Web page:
Way back in the mid to late 90s when the desire to tell a story was bubbling up inside me. I had the characters of The Lion and The Unicorn (we’ll get to them) but they needed a cause, a fight, a reason to be. Obviously good vs evil, obviously standing against bigotry, abuse and oppression, a voice against corrupt corporations, international crisis and environmental genocide . But for me as a lifelong Londoner, I wanted something a little more personal, a little closer to home.
And so I decided, what I really wanted to do was re-brand British pride. I grew up in the 80s and 90s, these were the years before the Olympics, before Will and Kate, before David Beckham (not that any of these things make me particularly proud. Just for the record). These were the years of Maggie Thatch and Miners strikes. Poll tax riots and police brutality. The hooligan had battered the gentleman into submission and the Union Jack, never mind the St. George’s Cross was out of bounds.
Coming out of this era there wasn’t much to be proud of, rampant consumerism equalled unabated destruction, the high street had been sold off and everyone looked to America for the next, newest shiny toy. But in the 90s things started to change. Rave culture gave us the so called second ‘summer of love’ with British pioneers doing to House music what they’d done to rock and roll 30 years previously; they made it hard and dirty. A fitting soundtrack and escape route to the crumbling urban environment. Ecstasy then escaped from the dance floors sweeping the football terraces putting an end to the hooliganism of the 80s portrayed in films like The Firm and ID. Citation needed? I know this to be true because the old hooligans I know have told me. They are now just cuddly gangsters, Diamond geezers, that love there mum… And would probably still jook you under the right circumstances, but still, they love their mum. Then we had Tony Blair, seemingly a new hope, my first ever vote went to him. Cool Britannia ruled, for a time. Then we had war. I marched for the first time and saw it do no good at all. The Millennium was approaching somehow imbued with an impending sense of doom – Who remembers the Millennium bug. Classic. Keep the fear up chaps.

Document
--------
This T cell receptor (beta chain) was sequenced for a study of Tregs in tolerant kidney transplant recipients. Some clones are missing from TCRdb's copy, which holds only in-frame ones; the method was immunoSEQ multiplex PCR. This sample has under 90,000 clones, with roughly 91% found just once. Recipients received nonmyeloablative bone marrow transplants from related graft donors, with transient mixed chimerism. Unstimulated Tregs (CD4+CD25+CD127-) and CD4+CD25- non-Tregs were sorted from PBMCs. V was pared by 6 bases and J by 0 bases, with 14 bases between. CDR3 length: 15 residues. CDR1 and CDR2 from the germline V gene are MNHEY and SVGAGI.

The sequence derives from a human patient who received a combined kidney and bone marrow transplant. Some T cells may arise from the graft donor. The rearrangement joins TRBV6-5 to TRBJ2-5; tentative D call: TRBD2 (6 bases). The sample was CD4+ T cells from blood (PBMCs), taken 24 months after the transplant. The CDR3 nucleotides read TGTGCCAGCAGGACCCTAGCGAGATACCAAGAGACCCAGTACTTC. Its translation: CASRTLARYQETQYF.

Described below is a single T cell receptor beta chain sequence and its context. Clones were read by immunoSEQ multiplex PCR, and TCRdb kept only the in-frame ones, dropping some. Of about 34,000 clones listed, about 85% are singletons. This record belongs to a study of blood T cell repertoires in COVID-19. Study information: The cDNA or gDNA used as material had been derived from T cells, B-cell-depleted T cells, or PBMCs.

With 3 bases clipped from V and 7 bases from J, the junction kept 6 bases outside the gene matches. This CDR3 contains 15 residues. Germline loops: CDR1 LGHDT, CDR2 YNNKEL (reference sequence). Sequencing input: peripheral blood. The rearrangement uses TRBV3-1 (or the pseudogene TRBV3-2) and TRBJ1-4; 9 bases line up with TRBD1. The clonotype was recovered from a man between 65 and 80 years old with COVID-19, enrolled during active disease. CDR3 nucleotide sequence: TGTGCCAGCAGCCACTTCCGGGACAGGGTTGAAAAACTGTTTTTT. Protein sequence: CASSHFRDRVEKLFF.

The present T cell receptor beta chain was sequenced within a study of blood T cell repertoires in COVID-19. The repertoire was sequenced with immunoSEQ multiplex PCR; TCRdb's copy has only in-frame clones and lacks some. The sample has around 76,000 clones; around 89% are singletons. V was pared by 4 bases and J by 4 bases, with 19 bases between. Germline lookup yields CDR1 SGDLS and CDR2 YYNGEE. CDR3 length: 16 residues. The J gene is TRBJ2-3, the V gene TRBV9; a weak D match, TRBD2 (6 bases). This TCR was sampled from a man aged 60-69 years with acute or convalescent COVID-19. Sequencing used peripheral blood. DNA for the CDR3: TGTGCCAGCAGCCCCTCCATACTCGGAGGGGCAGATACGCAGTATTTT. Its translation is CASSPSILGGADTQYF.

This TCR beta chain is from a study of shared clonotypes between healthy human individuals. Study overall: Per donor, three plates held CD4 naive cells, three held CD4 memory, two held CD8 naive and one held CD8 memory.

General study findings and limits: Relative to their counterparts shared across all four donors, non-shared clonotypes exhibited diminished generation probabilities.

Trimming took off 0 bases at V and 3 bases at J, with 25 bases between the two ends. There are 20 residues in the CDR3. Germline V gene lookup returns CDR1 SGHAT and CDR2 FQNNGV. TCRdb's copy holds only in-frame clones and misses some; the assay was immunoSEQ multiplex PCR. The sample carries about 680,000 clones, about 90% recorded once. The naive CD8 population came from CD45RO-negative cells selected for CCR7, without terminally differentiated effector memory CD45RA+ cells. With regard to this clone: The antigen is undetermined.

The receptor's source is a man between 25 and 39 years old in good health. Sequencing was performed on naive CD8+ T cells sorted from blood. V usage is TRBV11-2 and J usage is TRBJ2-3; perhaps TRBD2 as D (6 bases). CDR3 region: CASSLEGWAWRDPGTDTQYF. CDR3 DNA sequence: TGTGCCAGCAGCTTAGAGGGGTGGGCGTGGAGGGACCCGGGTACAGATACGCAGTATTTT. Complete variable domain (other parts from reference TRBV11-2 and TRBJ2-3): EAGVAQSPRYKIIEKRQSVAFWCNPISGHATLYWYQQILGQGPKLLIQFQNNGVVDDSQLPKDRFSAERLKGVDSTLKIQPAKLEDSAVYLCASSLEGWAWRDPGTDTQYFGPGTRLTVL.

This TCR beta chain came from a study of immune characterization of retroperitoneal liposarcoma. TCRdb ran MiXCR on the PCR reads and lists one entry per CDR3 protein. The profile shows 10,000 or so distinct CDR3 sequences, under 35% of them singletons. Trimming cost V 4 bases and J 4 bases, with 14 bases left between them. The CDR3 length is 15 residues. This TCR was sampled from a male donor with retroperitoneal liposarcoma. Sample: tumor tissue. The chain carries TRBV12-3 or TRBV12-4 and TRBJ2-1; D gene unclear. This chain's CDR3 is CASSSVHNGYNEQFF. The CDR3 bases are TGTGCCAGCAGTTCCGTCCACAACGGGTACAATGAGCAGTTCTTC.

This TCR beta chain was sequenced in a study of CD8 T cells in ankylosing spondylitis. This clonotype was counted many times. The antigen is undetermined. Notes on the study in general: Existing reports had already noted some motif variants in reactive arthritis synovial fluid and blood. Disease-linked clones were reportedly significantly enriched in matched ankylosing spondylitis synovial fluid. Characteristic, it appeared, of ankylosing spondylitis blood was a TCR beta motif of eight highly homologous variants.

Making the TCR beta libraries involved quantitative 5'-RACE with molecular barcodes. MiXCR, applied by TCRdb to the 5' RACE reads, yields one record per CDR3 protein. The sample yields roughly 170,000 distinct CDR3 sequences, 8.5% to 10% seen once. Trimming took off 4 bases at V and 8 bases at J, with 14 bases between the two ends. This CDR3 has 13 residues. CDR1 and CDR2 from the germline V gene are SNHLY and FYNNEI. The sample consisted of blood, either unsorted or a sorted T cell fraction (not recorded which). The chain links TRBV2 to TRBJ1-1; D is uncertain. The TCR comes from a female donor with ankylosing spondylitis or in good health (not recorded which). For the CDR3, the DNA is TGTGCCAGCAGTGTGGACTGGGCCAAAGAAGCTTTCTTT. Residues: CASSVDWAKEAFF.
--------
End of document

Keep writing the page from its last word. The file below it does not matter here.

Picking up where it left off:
So I was gripped by the desire to do something, do anything. The nihilism of teenage years replaced with a desire to actually do some good. Being to lazy and selfish to actually go out and get my hands dirty actually helping people I decided comics was the way to for me to ‘do my bit’. I wanted to create a story that would last, and have inherent in it’s construction a new sense of British pride that could sustain and transcend. I wanted to push past politics and pop culture and create a myth, a legend that could inspire and entertain, guide and enlighten, like all good fairy tales should.
That was the point and that’s what I have lost sight of in recent years, ever more concerned with the success of my product and in turn seeing this as a gage of my own personal success. In short my sense of self purpose and self worth has become beholden to the likes on my Facebook page. And that was never the point.
It’s time to return to the heart of what The Lion & The Unicorn is. A cracking yarn that just might save the world.